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I would like my bash script to check the name of the directory where it is run. Something like:

#!/bin/bash

path=eval 'pwd'

dirname=eval 'basename $path'

But it doesn't work: I get

./foo.sh: line 5: basename $path: command not found

How can I fix it? Also, once I get dirname to contain the correct dirname, I'd like to convert it to lowercase, to test it. I'm able to do this on the command line with awk:

echo $dirname | awk '{print tolower($0)}'

but how do I capture the return value into a variable? Thank you in advance,

Best Regards

Sergio

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7 Answers 7

up vote 3 down vote accepted

Why not use:

#!/bin/bash

path=`pwd`
dirname=`basename $path | awk '{print tolower($0)}'`

Or if you want to do it as a one liner:

dirname=`pwd | xargs basename | awk '{print tolower($0)}'`
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Thanks! Works great. Unfortunately, my keyboard doesn't have right ticks :( luckily, I was able to copy and paste your code in my script. –  DeltaIV Oct 2 '12 at 13:16
    
@DeltaIV Good to hear! I suppose you could always type ALT-96 to get it :-) –  Benj Oct 2 '12 at 13:21
1  
Use $(pwd) instead of backticks. They nest more easily, and are more visible than backticks. Plus, you have those keys on your keyboard :) –  chepner Oct 2 '12 at 15:57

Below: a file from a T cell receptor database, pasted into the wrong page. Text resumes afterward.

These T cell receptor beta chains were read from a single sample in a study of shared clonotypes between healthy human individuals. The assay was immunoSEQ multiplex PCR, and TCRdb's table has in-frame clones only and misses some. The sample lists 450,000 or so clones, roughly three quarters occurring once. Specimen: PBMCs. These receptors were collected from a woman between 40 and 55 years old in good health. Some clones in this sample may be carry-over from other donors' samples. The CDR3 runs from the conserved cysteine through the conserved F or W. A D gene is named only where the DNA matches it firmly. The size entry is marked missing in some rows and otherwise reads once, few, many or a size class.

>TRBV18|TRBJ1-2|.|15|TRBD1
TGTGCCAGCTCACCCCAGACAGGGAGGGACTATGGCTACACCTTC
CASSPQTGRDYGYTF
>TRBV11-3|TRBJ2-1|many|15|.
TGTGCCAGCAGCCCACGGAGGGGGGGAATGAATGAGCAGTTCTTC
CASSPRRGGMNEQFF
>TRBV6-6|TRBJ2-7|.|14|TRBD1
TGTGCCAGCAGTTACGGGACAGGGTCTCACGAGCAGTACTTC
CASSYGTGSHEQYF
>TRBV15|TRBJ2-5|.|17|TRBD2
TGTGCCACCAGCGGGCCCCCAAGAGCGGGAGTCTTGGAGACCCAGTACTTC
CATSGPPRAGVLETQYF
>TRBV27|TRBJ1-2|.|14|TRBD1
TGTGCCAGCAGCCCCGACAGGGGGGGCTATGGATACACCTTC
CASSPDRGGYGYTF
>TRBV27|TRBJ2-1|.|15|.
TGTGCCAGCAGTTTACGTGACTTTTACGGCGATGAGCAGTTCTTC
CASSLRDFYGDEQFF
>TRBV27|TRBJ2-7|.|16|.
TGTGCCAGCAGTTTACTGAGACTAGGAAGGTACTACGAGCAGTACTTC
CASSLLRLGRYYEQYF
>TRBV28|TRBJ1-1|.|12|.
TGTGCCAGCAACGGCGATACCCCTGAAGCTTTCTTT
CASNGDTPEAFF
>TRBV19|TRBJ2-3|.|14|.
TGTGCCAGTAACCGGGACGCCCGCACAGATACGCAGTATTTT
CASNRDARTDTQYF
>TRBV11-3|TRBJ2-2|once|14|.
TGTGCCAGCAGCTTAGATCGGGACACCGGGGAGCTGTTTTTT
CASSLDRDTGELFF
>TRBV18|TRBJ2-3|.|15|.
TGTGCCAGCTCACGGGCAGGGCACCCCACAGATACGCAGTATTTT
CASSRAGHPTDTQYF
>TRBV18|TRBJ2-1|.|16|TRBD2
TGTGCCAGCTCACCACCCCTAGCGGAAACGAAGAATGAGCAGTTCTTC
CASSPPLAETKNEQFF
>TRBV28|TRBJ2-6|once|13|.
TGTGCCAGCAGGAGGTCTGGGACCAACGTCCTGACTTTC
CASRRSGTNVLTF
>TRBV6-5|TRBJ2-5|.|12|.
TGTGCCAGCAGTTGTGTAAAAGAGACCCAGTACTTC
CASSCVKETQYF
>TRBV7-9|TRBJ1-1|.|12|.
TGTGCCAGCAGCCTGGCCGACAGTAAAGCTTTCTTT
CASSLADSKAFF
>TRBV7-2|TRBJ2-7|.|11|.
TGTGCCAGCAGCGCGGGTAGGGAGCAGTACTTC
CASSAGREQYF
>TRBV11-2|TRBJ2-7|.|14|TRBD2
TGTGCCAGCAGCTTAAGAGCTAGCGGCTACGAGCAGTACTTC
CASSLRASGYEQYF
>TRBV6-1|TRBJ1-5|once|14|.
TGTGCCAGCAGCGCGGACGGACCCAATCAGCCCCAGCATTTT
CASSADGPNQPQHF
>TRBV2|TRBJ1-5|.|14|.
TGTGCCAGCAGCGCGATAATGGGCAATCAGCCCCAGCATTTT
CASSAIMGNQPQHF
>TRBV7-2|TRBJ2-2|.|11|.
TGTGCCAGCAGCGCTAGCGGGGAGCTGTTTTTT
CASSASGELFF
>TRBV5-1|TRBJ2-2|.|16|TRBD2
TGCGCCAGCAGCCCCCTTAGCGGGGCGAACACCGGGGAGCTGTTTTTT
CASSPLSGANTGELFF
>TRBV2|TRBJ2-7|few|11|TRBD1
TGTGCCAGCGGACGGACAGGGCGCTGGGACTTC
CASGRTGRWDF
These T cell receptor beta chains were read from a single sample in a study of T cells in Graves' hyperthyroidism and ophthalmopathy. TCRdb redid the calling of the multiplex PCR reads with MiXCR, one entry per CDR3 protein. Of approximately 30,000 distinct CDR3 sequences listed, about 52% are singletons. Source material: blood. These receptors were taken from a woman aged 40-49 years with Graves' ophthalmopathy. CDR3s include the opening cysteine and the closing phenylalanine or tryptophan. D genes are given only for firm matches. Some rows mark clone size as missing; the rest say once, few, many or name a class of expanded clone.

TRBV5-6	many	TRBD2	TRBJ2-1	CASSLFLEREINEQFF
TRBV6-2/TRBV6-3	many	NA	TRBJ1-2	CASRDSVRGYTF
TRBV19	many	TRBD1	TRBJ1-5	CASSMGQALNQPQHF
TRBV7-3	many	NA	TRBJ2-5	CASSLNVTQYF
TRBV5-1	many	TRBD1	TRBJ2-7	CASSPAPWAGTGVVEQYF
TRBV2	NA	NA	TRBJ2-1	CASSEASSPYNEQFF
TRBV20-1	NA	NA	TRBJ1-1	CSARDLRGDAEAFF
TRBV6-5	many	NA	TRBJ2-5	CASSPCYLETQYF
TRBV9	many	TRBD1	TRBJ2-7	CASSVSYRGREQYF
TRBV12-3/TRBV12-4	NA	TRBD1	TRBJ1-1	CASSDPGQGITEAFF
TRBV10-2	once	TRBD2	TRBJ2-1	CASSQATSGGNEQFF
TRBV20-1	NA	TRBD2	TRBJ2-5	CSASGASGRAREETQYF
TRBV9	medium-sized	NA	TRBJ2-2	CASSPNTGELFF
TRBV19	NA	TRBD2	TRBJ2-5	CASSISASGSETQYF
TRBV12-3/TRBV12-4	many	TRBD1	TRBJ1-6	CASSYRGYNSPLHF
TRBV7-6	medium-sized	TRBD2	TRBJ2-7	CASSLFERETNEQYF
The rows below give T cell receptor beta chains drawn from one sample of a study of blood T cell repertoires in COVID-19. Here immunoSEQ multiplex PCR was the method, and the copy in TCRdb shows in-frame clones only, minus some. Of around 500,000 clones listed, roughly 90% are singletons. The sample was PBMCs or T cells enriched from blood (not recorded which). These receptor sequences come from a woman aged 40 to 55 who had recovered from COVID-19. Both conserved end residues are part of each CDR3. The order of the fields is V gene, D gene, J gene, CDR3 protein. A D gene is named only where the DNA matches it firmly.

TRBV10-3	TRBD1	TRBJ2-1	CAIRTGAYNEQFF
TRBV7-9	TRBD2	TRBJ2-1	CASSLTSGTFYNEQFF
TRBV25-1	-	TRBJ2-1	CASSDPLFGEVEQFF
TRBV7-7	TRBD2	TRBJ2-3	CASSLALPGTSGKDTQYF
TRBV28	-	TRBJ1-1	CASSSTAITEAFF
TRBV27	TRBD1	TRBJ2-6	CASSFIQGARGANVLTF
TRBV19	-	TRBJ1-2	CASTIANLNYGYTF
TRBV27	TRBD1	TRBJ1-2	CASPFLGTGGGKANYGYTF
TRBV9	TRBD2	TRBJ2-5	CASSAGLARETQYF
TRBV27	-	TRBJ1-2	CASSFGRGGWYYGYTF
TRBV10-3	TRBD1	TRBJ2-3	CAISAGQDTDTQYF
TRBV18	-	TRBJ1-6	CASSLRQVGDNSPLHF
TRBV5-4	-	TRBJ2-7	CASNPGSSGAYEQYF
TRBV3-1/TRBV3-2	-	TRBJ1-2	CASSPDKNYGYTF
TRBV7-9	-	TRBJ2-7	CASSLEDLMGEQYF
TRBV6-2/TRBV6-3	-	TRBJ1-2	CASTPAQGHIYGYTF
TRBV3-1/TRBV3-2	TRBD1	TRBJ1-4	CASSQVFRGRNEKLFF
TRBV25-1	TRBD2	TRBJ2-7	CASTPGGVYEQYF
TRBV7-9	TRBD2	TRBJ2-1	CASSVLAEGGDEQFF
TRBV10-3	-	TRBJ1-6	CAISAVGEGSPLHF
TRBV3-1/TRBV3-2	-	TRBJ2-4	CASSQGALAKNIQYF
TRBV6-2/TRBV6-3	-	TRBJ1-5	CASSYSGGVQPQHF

You can rewrite it to

dirname=eval "basename $path"

With single-quotes, you don't get shell expansion, but you want $path getting expanded.

BTW: I'd suggesst using

path=$(basename $path)

It's way more generic and better readable if you do something like

path=$(basename $(pwd))

or to get the lowercase result

path=$(basename $(pwd) | awk '{print tolower($0)}')

or

path=$(basename $(pwd) | tr 'A-Z' 'a-z' )
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+1 for the last suggestion with tr. I would have improved it with tr [:upper:] [:lower:] –  mouviciel Oct 2 '12 at 12:31
    
dirname=eval "basename $path" doesn't work, but the others are perfect. Thanks! –  DeltaIV Oct 2 '12 at 13:38

The form

x=y cmd

means to temporarily set environment variable x to value y and then run cmd, which is how these lines are interpreted: